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Thread: Sandeply Plywood

  1. #1
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    Sandeply Plywood

    I was in the Depot today picking up a 11/32 drill bit and a new 40 tooth circular blade to fine tune my new Easy Smart with. It was raining, not a good time to be moving sheet materials but I decided to check out what they had anyway.

    I found this nice looking 1/2 and 3/4" plywood called Sandeply. It has a similar appearance to Birch Plywood. The HD guy at the construction desk claimed it was stainable and a good material for cabinets. The finish looks better than the Birch Ply I am use to seeing. The 1/2' is 7 ply and I believe the 3/4 is 9 ply. The price is very reasonable, about what good MDF costs.

    I am wondering if anyone here has used this to make cabinets with? I need a cabinets in my shop ASAP and I am wondering if this might be a suitable material?

  2. #2
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    I've used it for jigs and such and it'll do well for shop cabinets.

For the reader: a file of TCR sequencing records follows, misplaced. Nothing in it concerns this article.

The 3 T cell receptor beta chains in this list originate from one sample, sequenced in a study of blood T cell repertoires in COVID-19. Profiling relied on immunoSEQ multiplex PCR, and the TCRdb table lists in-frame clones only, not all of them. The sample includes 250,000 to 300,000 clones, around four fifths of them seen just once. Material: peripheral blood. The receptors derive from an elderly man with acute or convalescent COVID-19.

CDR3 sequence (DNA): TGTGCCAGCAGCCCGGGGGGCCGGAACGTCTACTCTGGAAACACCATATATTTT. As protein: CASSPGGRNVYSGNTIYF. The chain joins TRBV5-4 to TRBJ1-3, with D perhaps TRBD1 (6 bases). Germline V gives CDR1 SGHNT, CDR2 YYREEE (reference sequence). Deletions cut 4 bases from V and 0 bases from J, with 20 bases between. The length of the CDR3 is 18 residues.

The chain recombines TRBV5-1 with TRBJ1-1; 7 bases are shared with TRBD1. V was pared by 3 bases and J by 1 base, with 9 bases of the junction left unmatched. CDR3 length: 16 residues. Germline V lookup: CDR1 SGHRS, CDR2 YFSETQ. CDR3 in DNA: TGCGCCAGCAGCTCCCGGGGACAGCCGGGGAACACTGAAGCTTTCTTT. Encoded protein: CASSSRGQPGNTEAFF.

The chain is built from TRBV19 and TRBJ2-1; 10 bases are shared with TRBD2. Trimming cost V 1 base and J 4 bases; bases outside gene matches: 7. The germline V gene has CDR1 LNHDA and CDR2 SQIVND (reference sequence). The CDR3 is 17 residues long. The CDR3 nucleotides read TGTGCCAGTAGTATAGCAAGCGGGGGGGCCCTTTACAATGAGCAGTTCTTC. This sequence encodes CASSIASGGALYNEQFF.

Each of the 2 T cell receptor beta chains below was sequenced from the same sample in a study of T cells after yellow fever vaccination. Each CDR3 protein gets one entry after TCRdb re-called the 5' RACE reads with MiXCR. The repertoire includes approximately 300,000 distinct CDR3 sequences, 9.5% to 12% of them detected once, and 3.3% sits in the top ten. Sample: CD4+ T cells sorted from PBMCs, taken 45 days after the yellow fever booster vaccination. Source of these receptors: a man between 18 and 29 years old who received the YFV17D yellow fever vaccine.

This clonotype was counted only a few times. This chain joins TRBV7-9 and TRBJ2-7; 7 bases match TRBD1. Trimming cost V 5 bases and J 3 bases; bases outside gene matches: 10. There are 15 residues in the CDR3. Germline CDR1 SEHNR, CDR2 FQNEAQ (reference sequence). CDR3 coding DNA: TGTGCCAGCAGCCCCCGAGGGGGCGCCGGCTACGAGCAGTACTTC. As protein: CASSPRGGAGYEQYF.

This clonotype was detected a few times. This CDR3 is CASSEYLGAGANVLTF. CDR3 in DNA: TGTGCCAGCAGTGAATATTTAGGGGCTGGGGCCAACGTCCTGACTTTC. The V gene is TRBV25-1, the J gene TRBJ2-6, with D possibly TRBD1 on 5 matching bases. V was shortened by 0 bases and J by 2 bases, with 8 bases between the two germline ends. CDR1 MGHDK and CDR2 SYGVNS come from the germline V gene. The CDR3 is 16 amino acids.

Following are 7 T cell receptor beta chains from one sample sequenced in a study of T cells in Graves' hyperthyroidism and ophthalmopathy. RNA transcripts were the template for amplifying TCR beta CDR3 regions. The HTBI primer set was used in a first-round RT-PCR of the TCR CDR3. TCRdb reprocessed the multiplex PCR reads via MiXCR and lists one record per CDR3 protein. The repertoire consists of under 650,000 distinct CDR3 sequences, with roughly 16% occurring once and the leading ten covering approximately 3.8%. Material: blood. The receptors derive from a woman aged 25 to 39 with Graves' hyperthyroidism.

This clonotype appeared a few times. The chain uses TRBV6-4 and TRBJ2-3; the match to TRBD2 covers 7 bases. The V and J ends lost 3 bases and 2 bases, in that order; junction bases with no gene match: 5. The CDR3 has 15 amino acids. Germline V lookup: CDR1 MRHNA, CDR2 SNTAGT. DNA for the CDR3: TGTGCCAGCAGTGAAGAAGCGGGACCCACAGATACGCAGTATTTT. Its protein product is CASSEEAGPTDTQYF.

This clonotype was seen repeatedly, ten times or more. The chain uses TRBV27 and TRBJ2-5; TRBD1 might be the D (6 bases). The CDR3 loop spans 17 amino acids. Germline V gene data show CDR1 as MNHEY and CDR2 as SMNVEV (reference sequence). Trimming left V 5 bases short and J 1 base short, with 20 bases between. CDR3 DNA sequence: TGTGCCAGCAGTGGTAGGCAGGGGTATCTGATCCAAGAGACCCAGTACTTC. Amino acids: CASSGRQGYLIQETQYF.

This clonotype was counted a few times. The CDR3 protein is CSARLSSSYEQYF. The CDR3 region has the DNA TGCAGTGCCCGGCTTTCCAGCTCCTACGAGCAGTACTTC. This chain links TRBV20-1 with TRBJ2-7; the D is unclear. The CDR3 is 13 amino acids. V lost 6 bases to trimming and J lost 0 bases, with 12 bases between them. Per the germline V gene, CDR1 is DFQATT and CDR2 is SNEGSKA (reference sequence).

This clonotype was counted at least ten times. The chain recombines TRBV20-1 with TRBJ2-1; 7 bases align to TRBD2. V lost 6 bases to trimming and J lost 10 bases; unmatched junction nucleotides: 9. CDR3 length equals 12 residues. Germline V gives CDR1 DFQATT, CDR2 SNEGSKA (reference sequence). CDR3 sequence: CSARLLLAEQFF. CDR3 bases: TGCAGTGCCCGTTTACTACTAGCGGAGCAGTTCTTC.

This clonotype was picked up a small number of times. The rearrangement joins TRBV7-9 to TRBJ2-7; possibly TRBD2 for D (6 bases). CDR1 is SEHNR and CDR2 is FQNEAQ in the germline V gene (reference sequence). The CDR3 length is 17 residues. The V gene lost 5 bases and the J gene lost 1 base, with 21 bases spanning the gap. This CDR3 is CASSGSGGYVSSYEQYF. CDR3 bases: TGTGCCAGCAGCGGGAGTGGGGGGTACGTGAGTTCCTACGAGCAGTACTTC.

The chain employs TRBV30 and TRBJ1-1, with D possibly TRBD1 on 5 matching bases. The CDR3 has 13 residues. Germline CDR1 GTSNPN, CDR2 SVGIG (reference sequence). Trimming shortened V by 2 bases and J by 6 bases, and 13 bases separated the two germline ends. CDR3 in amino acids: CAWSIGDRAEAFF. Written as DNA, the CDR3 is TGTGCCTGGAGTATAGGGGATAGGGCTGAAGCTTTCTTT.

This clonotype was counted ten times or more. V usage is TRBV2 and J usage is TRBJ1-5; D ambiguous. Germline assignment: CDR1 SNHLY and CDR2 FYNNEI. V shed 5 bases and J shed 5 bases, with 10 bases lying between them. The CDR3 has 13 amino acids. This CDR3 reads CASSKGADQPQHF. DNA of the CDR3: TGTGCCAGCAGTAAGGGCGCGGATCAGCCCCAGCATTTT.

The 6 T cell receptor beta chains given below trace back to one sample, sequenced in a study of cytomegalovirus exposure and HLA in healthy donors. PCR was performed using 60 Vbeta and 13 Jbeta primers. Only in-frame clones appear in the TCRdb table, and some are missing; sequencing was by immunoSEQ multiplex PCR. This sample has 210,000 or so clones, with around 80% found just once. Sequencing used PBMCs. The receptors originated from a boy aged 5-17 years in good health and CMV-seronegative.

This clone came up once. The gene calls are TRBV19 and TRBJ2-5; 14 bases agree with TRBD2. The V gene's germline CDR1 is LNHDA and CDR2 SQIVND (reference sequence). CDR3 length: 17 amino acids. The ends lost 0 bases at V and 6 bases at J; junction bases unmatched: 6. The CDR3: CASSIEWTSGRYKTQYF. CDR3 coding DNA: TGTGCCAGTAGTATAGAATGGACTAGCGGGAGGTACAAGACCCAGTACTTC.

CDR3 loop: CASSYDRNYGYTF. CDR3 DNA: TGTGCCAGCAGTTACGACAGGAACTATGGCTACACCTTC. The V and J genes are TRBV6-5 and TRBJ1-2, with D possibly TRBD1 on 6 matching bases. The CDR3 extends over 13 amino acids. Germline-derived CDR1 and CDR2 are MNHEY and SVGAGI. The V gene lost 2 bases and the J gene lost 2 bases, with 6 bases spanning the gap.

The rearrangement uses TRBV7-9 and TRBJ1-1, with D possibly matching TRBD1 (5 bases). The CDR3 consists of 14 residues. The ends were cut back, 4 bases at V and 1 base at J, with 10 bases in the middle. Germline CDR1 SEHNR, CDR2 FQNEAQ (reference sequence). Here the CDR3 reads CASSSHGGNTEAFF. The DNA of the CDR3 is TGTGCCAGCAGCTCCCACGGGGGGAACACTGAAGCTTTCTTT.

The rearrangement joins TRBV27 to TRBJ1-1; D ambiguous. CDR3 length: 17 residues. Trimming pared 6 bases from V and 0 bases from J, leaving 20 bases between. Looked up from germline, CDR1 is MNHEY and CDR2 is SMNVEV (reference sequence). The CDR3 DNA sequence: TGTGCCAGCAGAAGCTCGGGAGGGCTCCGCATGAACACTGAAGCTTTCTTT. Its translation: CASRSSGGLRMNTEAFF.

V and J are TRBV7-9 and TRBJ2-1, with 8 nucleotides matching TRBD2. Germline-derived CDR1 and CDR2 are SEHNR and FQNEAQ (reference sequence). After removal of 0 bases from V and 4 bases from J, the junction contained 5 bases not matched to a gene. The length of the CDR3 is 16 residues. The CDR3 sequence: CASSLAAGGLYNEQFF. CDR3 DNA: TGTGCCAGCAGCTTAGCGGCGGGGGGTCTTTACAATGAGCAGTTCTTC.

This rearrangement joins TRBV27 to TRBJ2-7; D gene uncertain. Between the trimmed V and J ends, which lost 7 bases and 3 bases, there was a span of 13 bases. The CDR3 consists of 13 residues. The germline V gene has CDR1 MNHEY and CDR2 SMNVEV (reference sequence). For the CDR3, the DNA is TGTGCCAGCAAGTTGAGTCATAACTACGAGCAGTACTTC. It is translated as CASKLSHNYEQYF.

BUT, Take note of the weight. If it feels lighter than any other plywood you'll find it doesn't hold screws well as it'd kinds soft. You may also find the thickness varies from batch to batch, i've seen ~.025 variation.

    Brian
    The significant problems we encounter cannot be solved at the same level of thinking we were at when we created them.

    Never let your fears decide your fate

  3. #3
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    I have used it. Very much like appleply, which has a soft maple skin most of the time. It would be great for shop cabinets but I like the birch ply for good paint grade work, (is that an oxi-moron?). I think the birch machines cleaner and has a harder surface. Just my $.02.